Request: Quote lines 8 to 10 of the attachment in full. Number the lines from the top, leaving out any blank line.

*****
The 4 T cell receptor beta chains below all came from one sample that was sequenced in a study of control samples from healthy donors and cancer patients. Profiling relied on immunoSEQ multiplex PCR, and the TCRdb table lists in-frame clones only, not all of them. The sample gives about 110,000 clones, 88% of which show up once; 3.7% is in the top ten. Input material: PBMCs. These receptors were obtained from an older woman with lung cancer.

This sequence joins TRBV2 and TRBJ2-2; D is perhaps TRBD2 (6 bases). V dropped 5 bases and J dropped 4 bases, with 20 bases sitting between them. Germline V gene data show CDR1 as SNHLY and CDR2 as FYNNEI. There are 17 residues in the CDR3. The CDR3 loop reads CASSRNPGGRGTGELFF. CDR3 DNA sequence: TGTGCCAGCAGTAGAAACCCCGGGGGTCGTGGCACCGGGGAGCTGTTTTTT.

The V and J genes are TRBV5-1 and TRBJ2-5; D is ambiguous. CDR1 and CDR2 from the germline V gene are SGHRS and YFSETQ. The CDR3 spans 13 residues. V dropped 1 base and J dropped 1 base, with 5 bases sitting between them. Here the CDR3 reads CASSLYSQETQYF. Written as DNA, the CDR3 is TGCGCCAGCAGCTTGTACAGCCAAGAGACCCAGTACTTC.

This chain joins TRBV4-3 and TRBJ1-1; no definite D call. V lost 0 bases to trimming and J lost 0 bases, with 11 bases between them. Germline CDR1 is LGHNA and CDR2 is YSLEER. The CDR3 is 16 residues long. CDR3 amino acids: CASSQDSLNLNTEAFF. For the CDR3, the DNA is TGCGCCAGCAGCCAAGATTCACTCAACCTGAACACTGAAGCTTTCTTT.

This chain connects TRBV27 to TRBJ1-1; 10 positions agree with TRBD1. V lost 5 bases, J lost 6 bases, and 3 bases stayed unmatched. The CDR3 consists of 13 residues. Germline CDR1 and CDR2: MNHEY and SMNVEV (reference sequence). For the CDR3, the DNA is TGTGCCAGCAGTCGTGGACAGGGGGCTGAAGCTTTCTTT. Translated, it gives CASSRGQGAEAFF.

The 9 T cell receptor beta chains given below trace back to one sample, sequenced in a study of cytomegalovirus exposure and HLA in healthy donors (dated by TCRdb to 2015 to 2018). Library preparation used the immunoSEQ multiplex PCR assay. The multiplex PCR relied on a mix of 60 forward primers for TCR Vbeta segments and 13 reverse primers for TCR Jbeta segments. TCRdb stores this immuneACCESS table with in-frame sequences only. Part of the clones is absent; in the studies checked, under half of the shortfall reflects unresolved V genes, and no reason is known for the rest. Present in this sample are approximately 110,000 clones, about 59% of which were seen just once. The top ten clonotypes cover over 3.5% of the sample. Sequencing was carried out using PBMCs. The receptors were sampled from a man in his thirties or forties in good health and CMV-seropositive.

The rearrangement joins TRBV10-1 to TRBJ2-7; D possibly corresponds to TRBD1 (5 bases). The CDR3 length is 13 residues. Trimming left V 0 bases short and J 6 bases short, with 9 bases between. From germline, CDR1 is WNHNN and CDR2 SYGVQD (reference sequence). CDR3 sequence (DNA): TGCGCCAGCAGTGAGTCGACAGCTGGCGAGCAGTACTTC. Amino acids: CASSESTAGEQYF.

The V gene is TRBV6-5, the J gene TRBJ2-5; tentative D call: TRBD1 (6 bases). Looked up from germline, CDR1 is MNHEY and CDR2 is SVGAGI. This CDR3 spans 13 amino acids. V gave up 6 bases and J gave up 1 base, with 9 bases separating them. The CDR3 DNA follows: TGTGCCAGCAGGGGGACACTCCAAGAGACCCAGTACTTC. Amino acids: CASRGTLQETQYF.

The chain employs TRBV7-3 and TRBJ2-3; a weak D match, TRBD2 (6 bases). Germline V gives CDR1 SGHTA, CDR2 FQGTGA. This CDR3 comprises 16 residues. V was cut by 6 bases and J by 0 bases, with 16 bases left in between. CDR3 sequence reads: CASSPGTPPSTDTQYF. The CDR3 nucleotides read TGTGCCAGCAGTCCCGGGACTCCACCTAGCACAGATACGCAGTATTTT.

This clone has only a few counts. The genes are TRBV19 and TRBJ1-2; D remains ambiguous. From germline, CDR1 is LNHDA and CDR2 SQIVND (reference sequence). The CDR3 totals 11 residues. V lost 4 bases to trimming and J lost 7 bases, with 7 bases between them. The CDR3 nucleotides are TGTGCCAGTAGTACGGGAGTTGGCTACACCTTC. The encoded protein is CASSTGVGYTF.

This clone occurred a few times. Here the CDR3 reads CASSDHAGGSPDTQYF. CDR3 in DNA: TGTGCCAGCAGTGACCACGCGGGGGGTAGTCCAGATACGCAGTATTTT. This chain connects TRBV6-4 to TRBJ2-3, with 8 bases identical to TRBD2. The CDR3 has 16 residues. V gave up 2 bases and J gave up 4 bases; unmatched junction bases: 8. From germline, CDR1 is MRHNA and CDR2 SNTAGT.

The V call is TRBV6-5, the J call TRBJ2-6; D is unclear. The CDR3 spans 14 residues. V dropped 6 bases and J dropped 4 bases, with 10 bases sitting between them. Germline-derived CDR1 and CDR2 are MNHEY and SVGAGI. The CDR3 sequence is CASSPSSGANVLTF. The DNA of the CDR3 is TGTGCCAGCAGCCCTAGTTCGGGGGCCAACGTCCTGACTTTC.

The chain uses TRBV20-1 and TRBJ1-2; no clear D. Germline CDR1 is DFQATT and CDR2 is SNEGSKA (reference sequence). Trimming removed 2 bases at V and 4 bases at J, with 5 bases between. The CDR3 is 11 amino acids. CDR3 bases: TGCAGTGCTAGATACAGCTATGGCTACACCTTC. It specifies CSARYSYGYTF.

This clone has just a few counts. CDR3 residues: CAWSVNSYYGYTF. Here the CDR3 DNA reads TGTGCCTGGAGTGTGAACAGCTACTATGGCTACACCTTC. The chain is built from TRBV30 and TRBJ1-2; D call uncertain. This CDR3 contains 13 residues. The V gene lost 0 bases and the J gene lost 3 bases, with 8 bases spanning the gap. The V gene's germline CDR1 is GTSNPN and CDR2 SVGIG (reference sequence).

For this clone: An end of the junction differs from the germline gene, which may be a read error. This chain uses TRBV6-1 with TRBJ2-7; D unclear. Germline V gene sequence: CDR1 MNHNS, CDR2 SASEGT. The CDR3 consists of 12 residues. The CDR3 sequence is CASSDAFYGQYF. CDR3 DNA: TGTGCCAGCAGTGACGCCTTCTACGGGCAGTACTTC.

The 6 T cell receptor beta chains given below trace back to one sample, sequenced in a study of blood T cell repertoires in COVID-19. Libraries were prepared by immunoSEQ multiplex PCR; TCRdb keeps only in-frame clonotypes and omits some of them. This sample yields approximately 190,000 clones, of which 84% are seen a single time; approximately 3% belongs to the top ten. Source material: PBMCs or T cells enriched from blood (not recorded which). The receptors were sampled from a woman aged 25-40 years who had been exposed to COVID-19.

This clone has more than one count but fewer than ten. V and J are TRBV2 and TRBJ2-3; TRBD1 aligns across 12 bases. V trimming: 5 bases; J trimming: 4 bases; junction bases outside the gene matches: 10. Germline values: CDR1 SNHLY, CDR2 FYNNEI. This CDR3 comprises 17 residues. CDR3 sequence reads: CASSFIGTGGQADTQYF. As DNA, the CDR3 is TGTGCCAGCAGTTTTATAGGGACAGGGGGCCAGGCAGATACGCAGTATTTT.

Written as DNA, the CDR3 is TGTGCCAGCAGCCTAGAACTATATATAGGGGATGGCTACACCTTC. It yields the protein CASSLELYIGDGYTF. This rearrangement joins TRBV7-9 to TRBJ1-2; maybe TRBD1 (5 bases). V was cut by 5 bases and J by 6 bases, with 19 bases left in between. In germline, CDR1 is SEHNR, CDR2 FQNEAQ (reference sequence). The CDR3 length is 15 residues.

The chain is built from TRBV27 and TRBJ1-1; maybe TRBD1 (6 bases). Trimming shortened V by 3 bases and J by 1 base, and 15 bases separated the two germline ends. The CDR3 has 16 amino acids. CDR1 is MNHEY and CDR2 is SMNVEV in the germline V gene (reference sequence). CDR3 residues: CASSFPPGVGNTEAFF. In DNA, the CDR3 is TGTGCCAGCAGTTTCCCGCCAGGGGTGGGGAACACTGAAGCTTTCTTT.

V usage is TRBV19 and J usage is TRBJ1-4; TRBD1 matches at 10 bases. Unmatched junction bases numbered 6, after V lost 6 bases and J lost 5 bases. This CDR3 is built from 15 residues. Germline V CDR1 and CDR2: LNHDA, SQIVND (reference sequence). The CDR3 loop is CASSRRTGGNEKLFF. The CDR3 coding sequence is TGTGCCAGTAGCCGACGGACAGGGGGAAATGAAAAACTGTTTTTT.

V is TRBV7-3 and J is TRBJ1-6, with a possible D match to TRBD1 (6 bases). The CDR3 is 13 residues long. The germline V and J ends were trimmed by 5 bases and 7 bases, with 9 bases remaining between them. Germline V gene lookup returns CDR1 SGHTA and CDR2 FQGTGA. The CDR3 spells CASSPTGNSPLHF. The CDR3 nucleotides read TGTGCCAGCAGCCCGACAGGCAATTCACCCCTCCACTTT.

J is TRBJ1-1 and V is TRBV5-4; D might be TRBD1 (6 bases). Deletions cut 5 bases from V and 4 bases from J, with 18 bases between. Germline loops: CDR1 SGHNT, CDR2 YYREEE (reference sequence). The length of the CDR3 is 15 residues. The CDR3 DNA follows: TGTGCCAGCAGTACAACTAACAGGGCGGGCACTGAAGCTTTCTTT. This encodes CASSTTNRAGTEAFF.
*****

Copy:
The V gene is TRBV6-5, the J gene TRBJ2-5; tentative D call: TRBD1 (6 bases). Looked up from germline, CDR1 is MNHEY and CDR2 is SVGAGI. This CDR3 spans 13 amino acids. V gave up 6 bases and J gave up 1 base, with 9 bases separating them. The CDR3 DNA follows: TGTGCCAGCAGGGGGACACTCCAAGAGACCCAGTACTTC. Amino acids: CASRGTLQETQYF.

The chain employs TRBV7-3 and TRBJ2-3; a weak D match, TRBD2 (6 bases). Germline V gives CDR1 SGHTA, CDR2 FQGTGA. This CDR3 comprises 16 residues. V was cut by 6 bases and J by 0 bases, with 16 bases left in between. CDR3 sequence reads: CASSPGTPPSTDTQYF. The CDR3 nucleotides read TGTGCCAGCAGTCCCGGGACTCCACCTAGCACAGATACGCAGTATTTT.

This clone has only a few counts. The genes are TRBV19 and TRBJ1-2; D remains ambiguous. From germline, CDR1 is LNHDA and CDR2 SQIVND (reference sequence). The CDR3 totals 11 residues. V lost 4 bases to trimming and J lost 7 bases, with 7 bases between them. The CDR3 nucleotides are TGTGCCAGTAGTACGGGAGTTGGCTACACCTTC. The encoded protein is CASSTGVGYTF.